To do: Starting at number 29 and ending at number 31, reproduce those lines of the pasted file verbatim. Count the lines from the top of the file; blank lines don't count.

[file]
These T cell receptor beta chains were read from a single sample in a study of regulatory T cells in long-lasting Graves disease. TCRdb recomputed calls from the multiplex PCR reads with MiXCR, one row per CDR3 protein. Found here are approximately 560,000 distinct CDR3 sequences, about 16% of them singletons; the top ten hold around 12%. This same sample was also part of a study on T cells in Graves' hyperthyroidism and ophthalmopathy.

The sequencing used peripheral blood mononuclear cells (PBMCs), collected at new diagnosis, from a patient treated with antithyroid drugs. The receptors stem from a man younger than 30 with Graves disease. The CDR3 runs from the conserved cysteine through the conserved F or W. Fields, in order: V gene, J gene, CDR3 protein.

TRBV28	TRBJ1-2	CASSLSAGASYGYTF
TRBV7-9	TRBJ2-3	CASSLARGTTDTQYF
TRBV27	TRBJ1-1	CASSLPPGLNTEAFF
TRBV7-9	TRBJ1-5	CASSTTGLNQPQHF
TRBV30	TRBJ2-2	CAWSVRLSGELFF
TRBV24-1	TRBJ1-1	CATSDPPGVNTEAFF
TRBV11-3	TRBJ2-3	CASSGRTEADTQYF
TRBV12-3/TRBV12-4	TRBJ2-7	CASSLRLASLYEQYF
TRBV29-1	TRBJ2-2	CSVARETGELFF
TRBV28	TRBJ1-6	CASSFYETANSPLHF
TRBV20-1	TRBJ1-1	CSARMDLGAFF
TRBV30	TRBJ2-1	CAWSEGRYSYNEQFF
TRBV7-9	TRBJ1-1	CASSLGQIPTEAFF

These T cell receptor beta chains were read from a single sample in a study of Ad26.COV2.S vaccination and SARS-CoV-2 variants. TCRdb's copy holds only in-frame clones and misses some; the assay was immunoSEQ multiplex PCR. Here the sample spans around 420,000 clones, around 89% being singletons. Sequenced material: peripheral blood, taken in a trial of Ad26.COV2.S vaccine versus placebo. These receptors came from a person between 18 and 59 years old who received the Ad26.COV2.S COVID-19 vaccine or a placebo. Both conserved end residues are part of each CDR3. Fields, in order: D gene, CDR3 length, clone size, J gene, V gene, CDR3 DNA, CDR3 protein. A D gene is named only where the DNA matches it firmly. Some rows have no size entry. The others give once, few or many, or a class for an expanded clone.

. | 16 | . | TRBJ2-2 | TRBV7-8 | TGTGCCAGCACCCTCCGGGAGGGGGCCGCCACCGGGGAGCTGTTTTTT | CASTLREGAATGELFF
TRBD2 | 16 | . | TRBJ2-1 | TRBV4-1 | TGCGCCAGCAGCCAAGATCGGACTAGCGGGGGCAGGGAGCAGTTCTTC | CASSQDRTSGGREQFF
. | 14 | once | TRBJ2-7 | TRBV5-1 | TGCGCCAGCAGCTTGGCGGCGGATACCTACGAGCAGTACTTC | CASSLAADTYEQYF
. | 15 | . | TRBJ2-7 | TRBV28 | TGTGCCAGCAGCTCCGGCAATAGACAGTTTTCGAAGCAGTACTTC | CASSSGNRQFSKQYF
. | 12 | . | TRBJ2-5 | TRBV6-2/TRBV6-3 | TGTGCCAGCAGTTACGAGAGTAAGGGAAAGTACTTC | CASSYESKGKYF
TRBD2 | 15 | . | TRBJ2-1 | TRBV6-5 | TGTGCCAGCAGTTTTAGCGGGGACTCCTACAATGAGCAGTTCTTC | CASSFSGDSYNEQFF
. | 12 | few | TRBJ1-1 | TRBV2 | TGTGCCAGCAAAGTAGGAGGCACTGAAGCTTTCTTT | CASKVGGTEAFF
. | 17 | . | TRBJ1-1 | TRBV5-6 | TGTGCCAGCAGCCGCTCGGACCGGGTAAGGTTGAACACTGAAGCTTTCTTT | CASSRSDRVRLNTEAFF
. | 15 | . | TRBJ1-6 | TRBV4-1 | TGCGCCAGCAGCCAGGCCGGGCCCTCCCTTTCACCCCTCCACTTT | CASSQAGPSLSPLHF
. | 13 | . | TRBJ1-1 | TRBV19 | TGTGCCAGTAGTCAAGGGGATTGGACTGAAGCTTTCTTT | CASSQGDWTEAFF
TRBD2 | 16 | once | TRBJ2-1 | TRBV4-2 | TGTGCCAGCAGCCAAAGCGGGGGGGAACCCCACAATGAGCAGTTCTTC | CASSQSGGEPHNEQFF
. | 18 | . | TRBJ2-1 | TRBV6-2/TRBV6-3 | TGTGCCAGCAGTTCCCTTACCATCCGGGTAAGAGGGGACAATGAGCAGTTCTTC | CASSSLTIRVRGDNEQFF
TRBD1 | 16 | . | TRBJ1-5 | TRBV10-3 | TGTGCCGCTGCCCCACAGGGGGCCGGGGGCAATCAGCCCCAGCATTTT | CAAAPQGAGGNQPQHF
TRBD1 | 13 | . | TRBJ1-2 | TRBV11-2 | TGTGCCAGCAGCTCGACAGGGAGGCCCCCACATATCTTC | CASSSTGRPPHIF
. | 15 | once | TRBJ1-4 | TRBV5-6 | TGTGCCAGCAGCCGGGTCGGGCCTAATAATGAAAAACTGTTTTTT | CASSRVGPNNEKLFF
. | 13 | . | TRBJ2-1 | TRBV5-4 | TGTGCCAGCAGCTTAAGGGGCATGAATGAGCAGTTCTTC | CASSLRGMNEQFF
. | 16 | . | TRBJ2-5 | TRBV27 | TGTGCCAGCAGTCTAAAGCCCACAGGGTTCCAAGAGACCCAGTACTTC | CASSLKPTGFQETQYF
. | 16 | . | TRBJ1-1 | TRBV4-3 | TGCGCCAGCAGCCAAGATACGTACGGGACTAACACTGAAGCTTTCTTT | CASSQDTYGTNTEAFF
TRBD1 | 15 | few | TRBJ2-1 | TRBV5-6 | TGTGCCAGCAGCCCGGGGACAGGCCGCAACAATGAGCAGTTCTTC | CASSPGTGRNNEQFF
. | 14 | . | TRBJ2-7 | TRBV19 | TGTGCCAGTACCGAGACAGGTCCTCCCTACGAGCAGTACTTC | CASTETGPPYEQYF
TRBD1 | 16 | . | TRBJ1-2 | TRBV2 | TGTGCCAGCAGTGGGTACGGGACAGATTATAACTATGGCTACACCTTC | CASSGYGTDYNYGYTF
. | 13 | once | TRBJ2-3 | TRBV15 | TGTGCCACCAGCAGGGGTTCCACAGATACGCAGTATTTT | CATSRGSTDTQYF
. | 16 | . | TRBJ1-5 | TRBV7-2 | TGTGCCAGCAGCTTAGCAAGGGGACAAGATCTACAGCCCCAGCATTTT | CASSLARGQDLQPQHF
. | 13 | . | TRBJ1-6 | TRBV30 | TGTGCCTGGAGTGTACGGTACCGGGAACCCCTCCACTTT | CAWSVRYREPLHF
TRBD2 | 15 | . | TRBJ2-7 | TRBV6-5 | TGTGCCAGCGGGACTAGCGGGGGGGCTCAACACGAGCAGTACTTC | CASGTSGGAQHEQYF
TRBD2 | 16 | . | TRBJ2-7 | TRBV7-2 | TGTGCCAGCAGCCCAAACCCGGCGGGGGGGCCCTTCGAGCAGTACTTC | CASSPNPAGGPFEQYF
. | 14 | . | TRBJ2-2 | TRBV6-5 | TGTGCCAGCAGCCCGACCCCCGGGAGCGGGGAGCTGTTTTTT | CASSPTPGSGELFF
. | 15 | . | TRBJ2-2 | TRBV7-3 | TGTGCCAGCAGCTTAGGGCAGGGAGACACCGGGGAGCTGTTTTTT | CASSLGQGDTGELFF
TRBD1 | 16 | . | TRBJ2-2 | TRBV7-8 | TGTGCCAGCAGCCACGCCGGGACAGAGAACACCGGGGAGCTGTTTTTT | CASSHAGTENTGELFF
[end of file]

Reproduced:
TRBD1 | 16 | . | TRBJ1-5 | TRBV10-3 | TGTGCCGCTGCCCCACAGGGGGCCGGGGGCAATCAGCCCCAGCATTTT | CAAAPQGAGGNQPQHF
TRBD1 | 13 | . | TRBJ1-2 | TRBV11-2 | TGTGCCAGCAGCTCGACAGGGAGGCCCCCACATATCTTC | CASSSTGRPPHIF
. | 15 | once | TRBJ1-4 | TRBV5-6 | TGTGCCAGCAGCCGGGTCGGGCCTAATAATGAAAAACTGTTTTTT | CASSRVGPNNEKLFF